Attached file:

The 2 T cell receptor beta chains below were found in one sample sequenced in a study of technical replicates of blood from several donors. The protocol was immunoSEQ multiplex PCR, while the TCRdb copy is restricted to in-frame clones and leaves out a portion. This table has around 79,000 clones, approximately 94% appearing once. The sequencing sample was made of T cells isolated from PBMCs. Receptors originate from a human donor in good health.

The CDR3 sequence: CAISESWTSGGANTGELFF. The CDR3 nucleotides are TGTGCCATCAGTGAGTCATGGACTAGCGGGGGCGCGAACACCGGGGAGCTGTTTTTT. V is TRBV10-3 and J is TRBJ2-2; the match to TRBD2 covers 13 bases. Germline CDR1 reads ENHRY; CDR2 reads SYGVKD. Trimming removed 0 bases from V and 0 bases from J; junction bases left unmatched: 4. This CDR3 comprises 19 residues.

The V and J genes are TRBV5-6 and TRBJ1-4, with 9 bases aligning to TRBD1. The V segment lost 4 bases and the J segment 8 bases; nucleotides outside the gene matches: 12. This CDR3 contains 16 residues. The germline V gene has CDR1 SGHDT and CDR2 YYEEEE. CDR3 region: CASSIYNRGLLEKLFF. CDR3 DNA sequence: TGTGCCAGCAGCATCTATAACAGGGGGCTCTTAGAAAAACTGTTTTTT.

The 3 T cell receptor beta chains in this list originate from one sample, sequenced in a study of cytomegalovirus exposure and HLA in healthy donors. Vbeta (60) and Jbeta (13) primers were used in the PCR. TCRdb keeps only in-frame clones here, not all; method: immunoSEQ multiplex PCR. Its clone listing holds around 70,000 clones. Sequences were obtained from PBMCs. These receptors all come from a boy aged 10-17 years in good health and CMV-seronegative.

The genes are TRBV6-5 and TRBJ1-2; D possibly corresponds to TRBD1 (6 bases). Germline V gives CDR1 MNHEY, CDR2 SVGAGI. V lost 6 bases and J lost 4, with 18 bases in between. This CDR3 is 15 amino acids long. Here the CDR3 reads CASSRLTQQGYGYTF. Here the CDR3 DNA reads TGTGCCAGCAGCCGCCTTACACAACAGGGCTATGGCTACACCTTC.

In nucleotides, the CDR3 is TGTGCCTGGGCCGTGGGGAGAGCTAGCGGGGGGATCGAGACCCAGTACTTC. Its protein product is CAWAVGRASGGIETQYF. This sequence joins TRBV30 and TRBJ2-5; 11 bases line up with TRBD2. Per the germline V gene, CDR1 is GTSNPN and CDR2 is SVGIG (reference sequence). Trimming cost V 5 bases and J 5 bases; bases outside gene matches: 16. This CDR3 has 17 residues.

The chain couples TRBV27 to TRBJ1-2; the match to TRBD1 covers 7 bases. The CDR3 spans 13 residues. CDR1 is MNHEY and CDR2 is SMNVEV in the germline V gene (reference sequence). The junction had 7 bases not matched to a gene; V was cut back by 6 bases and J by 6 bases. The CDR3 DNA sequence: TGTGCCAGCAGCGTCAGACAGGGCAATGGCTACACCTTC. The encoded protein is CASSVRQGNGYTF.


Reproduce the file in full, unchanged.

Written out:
The 2 T cell receptor beta chains below were found in one sample sequenced in a study of technical replicates of blood from several donors. The protocol was immunoSEQ multiplex PCR, while the TCRdb copy is restricted to in-frame clones and leaves out a portion. This table has around 79,000 clones, approximately 94% appearing once. The sequencing sample was made of T cells isolated from PBMCs. Receptors originate from a human donor in good health.

The CDR3 sequence: CAISESWTSGGANTGELFF. The CDR3 nucleotides are TGTGCCATCAGTGAGTCATGGACTAGCGGGGGCGCGAACACCGGGGAGCTGTTTTTT. V is TRBV10-3 and J is TRBJ2-2; the match to TRBD2 covers 13 bases. Germline CDR1 reads ENHRY; CDR2 reads SYGVKD. Trimming removed 0 bases from V and 0 bases from J; junction bases left unmatched: 4. This CDR3 comprises 19 residues.

The V and J genes are TRBV5-6 and TRBJ1-4, with 9 bases aligning to TRBD1. The V segment lost 4 bases and the J segment 8 bases; nucleotides outside the gene matches: 12. This CDR3 contains 16 residues. The germline V gene has CDR1 SGHDT and CDR2 YYEEEE. CDR3 region: CASSIYNRGLLEKLFF. CDR3 DNA sequence: TGTGCCAGCAGCATCTATAACAGGGGGCTCTTAGAAAAACTGTTTTTT.

The 3 T cell receptor beta chains in this list originate from one sample, sequenced in a study of cytomegalovirus exposure and HLA in healthy donors. Vbeta (60) and Jbeta (13) primers were used in the PCR. TCRdb keeps only in-frame clones here, not all; method: immunoSEQ multiplex PCR. Its clone listing holds around 70,000 clones. Sequences were obtained from PBMCs. These receptors all come from a boy aged 10-17 years in good health and CMV-seronegative.

The genes are TRBV6-5 and TRBJ1-2; D possibly corresponds to TRBD1 (6 bases). Germline V gives CDR1 MNHEY, CDR2 SVGAGI. V lost 6 bases and J lost 4, with 18 bases in between. This CDR3 is 15 amino acids long. Here the CDR3 reads CASSRLTQQGYGYTF. Here the CDR3 DNA reads TGTGCCAGCAGCCGCCTTACACAACAGGGCTATGGCTACACCTTC.

In nucleotides, the CDR3 is TGTGCCTGGGCCGTGGGGAGAGCTAGCGGGGGGATCGAGACCCAGTACTTC. Its protein product is CAWAVGRASGGIETQYF. This sequence joins TRBV30 and TRBJ2-5; 11 bases line up with TRBD2. Per the germline V gene, CDR1 is GTSNPN and CDR2 is SVGIG (reference sequence). Trimming cost V 5 bases and J 5 bases; bases outside gene matches: 16. This CDR3 has 17 residues.

The chain couples TRBV27 to TRBJ1-2; the match to TRBD1 covers 7 bases. The CDR3 spans 13 residues. CDR1 is MNHEY and CDR2 is SMNVEV in the germline V gene (reference sequence). The junction had 7 bases not matched to a gene; V was cut back by 6 bases and J by 6 bases. The CDR3 DNA sequence: TGTGCCAGCAGCGTCAGACAGGGCAATGGCTACACCTTC. The encoded protein is CASSVRQGNGYTF.